The Falkands War of 1982 claimed the lives of three Doncaster men in just two short months.
It was on June 12, 1982 that Doncaster mourned the loss of its third and final victim of the brief but bloody conflict with Argentina when Wheatley sailor Anthony Sillence was killed in the South Atlantic.
Leading Cook Anthony, known as Tony, died just a few days before the Argentine surrender on June 14 when his ship, HMS Glamorgan was hit by an Exocet missile fired from the shore.
Anthony, 26, was one of 13 men killed early in the morning of June 12 when the ship was blasted, causing a huge fire which spread through the decks.
However, the Glamorgan survived the attack and continued in service until 1986 before being sold to the Chilean Navy where she served for a further 12 years before sinking while under tow to be broken up.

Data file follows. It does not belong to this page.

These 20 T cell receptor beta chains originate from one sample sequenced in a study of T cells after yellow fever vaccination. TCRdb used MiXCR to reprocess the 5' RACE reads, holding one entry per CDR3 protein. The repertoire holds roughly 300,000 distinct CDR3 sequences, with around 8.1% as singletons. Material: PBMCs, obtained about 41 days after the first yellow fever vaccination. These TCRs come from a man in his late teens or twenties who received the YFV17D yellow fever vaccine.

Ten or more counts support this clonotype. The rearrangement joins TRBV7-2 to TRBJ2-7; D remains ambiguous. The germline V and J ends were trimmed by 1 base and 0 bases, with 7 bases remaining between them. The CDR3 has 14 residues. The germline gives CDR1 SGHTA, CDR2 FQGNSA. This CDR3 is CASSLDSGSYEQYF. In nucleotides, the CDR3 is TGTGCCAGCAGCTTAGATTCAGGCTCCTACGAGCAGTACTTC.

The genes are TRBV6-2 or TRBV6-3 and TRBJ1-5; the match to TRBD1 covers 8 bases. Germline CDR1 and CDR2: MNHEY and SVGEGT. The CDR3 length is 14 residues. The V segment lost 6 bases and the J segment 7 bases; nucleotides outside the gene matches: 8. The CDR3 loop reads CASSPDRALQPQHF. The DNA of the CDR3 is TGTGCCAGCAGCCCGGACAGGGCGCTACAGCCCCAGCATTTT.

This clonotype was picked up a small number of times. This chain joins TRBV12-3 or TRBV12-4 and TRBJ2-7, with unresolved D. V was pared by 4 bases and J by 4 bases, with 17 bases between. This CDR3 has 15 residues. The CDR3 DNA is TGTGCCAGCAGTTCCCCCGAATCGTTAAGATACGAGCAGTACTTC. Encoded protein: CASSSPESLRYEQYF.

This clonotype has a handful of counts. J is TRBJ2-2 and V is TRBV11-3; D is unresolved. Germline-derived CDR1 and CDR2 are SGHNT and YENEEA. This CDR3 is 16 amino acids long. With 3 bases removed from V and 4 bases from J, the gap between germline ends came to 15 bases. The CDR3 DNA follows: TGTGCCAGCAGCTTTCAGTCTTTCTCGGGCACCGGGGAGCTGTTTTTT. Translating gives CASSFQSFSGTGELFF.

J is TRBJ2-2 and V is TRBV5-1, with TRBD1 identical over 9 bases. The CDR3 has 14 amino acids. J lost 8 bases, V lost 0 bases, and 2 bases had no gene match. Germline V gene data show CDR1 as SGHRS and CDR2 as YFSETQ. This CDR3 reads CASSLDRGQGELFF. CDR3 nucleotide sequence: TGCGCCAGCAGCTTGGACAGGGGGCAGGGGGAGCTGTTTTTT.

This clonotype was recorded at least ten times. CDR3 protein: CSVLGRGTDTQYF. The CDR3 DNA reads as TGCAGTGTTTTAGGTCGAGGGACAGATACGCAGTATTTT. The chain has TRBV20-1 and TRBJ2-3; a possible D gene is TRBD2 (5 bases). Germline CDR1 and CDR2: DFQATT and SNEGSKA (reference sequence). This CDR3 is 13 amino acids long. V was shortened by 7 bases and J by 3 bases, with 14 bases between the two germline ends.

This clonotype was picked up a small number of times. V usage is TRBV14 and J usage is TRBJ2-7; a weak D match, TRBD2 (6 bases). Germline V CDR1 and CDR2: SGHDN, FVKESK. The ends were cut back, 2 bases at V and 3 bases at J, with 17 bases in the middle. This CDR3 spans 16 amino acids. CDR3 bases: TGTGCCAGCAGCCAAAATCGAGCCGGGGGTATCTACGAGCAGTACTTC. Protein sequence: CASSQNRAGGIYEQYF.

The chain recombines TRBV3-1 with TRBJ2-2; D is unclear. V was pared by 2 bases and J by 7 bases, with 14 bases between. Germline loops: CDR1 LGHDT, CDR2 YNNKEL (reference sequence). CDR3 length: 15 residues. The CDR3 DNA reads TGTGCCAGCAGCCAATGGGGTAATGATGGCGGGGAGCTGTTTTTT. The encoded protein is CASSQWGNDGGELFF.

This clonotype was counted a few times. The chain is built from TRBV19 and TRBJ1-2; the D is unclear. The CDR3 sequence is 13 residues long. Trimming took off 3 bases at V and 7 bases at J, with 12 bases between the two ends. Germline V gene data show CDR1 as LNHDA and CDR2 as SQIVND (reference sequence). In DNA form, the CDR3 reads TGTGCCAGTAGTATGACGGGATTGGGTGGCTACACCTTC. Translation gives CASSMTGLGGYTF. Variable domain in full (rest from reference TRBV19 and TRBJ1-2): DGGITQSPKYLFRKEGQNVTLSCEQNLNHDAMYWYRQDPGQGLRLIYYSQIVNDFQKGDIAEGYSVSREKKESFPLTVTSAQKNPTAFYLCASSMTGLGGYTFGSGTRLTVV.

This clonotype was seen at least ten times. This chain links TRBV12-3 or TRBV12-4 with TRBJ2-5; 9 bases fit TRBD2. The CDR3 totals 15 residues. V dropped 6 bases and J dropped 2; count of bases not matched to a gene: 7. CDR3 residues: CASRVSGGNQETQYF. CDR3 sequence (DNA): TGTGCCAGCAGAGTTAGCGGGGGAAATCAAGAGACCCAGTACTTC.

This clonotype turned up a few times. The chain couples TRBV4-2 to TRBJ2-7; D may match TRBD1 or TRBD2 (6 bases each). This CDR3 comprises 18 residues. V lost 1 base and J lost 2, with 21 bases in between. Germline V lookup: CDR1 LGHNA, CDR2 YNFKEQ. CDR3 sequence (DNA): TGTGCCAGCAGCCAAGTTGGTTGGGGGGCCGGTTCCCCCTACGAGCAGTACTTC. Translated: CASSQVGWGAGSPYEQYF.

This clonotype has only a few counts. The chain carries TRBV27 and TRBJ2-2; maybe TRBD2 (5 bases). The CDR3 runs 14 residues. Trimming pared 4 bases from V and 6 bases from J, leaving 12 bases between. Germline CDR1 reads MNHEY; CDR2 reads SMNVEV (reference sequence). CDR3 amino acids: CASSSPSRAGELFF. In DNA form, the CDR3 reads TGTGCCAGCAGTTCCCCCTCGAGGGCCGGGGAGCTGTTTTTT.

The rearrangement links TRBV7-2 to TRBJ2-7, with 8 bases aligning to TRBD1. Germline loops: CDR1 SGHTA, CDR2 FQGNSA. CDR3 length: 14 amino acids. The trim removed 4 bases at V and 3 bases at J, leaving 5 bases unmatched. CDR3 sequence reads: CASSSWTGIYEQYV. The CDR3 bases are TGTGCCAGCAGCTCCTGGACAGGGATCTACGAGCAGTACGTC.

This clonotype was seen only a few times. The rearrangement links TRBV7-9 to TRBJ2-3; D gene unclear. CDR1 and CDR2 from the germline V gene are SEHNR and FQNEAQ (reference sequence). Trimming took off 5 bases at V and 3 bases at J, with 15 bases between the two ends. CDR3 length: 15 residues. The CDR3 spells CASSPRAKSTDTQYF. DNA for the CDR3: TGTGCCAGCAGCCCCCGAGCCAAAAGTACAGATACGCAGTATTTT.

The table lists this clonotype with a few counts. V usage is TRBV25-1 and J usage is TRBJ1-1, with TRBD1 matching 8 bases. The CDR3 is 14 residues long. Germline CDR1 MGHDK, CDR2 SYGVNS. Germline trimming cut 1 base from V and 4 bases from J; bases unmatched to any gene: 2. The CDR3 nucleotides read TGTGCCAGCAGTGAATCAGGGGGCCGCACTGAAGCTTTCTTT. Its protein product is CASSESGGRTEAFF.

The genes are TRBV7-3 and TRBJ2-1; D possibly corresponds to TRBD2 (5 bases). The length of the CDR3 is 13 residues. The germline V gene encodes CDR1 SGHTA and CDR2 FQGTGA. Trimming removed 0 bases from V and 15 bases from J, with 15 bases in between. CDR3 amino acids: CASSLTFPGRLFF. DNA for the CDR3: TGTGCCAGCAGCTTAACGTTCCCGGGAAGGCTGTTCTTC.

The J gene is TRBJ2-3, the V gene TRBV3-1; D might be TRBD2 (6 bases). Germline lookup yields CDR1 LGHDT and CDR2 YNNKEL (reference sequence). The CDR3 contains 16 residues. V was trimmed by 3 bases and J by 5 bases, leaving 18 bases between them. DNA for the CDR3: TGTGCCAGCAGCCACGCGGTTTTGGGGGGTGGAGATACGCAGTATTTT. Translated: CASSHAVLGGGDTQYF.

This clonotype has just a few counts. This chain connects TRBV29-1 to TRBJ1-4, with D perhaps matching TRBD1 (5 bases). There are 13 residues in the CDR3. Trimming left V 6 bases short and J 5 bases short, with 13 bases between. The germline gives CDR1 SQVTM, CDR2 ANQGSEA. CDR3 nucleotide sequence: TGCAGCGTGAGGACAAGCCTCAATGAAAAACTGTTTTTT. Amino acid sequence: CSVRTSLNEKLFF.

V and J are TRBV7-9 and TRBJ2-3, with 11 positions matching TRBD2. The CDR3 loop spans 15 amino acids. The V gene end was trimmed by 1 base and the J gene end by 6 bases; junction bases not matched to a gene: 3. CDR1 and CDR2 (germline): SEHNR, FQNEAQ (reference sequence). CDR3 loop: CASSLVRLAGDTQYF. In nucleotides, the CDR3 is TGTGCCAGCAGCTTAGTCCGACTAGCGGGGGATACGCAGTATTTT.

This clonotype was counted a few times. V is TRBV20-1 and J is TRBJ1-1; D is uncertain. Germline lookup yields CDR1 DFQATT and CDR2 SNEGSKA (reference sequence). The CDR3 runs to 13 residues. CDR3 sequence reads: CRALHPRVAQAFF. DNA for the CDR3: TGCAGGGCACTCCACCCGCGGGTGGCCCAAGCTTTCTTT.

Anthony, of Clifton Crescent, Wheatley Hills and a former Armthorpe High School pupil with a three-year-old daughter, had joined the Navy as a chef to follow his two main interests - cooking and travel.
He is buried at the San Carlos War Cemetery in the Falkland Islands. In 2011, a memorial to Glamorgan and her crew was unveiled at Hookers Point outside Port Stanley.
Two other Doncaster men also died during the conflict.
Hatfield-born Capt Ian North, 57, skipper of Merchant Navy cargo ship Atlantic Conveyor died on May 25, 1982 after the ship was hit by two Exocet missiles while Edlington Para Private Stephen Illingsworth was just 20 years old when he was shot by an Argentine sniper during the recapture of Goose Green on May 28.
Britain suffered 258 casulaties with 649 Argentines killed in the fighting.